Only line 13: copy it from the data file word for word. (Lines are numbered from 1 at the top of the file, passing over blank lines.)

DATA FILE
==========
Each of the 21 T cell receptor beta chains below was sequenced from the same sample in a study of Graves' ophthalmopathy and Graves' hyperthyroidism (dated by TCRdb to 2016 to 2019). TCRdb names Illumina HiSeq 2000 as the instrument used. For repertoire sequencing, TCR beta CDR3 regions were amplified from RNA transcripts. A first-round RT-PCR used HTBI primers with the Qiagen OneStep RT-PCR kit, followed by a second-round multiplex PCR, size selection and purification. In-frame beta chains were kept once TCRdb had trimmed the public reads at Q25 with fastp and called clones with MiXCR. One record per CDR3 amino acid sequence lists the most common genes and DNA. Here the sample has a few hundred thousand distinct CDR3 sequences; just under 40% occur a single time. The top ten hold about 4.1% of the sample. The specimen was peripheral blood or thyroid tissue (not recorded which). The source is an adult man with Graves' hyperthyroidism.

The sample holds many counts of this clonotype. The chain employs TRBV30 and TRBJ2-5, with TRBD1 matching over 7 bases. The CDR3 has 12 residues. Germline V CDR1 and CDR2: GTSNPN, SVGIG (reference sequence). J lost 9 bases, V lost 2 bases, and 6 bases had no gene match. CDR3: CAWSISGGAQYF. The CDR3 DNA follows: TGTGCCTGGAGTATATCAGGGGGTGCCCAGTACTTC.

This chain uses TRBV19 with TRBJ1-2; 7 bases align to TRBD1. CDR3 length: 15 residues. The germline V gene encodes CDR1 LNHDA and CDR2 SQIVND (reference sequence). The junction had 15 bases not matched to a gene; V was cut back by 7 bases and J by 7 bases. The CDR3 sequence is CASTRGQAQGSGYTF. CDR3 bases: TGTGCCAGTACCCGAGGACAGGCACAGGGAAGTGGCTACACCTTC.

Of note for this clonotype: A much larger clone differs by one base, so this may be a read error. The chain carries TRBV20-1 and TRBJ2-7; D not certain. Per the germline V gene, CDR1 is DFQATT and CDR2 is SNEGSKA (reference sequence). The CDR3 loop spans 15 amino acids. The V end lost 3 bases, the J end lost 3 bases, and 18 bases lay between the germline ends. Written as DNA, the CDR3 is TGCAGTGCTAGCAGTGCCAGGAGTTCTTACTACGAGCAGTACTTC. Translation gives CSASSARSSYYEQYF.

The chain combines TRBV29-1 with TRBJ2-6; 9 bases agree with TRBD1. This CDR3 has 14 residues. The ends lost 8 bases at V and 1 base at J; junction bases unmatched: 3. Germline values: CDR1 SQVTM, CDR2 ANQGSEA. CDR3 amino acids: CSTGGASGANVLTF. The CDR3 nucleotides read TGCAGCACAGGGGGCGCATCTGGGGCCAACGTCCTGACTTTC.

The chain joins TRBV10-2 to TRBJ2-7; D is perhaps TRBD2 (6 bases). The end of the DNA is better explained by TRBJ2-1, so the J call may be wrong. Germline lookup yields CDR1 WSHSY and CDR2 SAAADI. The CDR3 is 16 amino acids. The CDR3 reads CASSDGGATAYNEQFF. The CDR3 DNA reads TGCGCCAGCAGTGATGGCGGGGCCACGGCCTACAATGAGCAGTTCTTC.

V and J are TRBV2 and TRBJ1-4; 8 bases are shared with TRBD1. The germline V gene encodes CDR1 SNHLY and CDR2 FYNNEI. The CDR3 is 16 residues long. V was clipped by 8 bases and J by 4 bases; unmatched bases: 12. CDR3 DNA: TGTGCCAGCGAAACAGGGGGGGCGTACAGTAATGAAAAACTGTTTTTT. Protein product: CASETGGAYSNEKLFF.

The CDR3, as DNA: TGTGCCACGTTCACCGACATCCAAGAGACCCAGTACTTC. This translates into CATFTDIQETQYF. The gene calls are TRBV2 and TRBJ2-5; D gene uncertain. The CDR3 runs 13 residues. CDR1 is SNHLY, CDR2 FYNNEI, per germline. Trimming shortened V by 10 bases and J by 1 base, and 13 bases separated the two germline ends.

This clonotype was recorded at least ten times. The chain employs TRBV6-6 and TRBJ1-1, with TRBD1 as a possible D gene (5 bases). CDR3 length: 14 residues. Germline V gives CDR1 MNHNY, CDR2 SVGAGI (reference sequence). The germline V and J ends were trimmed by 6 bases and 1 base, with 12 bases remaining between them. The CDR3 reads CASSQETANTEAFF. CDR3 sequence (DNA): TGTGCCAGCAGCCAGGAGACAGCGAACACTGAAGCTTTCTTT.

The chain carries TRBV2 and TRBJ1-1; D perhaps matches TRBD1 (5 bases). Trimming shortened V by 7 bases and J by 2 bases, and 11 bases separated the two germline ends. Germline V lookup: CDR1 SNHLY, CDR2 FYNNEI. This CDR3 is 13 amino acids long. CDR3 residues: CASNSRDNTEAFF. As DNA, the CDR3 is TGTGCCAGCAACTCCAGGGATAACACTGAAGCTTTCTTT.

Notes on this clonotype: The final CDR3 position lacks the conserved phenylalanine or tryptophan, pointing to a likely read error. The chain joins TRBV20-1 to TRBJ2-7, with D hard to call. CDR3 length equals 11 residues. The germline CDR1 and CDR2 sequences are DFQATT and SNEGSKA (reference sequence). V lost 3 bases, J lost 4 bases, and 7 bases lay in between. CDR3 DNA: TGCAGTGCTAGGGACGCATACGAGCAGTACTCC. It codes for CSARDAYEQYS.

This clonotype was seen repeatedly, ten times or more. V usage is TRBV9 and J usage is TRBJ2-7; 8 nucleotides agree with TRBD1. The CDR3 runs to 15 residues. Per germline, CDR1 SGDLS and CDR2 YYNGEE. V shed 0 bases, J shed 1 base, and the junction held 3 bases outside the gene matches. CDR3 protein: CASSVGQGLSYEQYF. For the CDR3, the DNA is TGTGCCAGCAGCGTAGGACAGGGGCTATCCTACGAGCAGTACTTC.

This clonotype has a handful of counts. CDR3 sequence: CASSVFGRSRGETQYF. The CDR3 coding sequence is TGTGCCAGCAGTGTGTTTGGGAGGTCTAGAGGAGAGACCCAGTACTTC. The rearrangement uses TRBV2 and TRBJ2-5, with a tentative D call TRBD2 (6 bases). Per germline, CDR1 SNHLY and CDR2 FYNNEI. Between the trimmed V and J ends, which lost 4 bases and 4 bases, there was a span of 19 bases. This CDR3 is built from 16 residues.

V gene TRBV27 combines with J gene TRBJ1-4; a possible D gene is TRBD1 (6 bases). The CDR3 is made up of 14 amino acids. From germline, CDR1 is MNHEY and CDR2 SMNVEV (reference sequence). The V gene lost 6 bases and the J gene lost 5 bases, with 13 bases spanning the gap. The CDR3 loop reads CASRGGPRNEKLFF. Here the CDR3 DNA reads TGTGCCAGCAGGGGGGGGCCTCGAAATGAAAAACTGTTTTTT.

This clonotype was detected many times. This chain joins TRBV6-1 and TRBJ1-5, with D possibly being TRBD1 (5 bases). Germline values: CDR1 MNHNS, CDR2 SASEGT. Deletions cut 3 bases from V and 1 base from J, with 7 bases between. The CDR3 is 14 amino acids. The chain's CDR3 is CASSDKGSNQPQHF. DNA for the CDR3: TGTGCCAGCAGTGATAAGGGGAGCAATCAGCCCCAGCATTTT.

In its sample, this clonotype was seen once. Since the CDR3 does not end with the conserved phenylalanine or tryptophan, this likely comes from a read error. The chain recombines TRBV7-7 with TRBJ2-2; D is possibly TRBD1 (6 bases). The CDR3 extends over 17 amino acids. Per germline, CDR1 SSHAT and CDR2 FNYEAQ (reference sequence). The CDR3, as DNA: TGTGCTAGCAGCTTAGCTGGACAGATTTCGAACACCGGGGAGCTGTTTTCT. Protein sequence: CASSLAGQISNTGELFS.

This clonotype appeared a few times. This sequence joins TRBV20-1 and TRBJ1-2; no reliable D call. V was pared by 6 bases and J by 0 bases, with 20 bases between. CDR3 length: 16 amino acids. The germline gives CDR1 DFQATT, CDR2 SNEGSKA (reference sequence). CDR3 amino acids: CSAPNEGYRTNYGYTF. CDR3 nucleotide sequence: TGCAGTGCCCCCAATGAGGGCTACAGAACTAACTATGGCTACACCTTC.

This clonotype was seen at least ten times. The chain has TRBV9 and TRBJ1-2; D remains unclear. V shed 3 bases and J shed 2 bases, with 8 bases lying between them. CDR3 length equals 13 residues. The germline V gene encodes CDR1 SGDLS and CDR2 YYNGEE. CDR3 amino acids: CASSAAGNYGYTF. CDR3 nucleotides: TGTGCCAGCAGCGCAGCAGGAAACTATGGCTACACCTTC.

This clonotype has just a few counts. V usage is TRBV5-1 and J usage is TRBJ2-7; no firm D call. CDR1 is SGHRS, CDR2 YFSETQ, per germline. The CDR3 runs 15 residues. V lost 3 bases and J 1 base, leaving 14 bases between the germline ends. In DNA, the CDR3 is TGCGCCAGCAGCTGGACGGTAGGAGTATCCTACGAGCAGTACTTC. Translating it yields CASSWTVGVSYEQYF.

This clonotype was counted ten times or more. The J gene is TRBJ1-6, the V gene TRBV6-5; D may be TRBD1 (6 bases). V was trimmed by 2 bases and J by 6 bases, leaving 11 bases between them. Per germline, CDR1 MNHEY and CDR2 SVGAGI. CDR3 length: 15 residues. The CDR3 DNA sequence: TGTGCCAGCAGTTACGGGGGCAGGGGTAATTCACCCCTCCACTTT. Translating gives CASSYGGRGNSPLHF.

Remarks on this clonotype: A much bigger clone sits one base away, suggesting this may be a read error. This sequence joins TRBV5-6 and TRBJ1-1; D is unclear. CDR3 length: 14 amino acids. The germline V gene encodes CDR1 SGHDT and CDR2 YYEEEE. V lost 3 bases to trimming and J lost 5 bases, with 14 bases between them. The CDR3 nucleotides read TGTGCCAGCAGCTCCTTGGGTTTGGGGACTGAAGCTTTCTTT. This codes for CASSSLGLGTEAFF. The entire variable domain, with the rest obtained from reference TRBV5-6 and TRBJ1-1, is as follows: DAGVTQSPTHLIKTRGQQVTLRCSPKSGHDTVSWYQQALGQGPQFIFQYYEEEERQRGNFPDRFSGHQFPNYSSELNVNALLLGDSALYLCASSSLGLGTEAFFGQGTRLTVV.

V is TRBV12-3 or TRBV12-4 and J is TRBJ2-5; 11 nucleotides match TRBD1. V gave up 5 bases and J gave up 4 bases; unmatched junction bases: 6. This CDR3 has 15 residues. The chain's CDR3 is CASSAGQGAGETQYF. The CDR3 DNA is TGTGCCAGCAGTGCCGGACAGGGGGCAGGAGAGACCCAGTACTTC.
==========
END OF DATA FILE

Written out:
This clonotype has a handful of counts. CDR3 sequence: CASSVFGRSRGETQYF. The CDR3 coding sequence is TGTGCCAGCAGTGTGTTTGGGAGGTCTAGAGGAGAGACCCAGTACTTC. The rearrangement uses TRBV2 and TRBJ2-5, with a tentative D call TRBD2 (6 bases). Per germline, CDR1 SNHLY and CDR2 FYNNEI. Between the trimmed V and J ends, which lost 4 bases and 4 bases, there was a span of 19 bases. This CDR3 is built from 16 residues.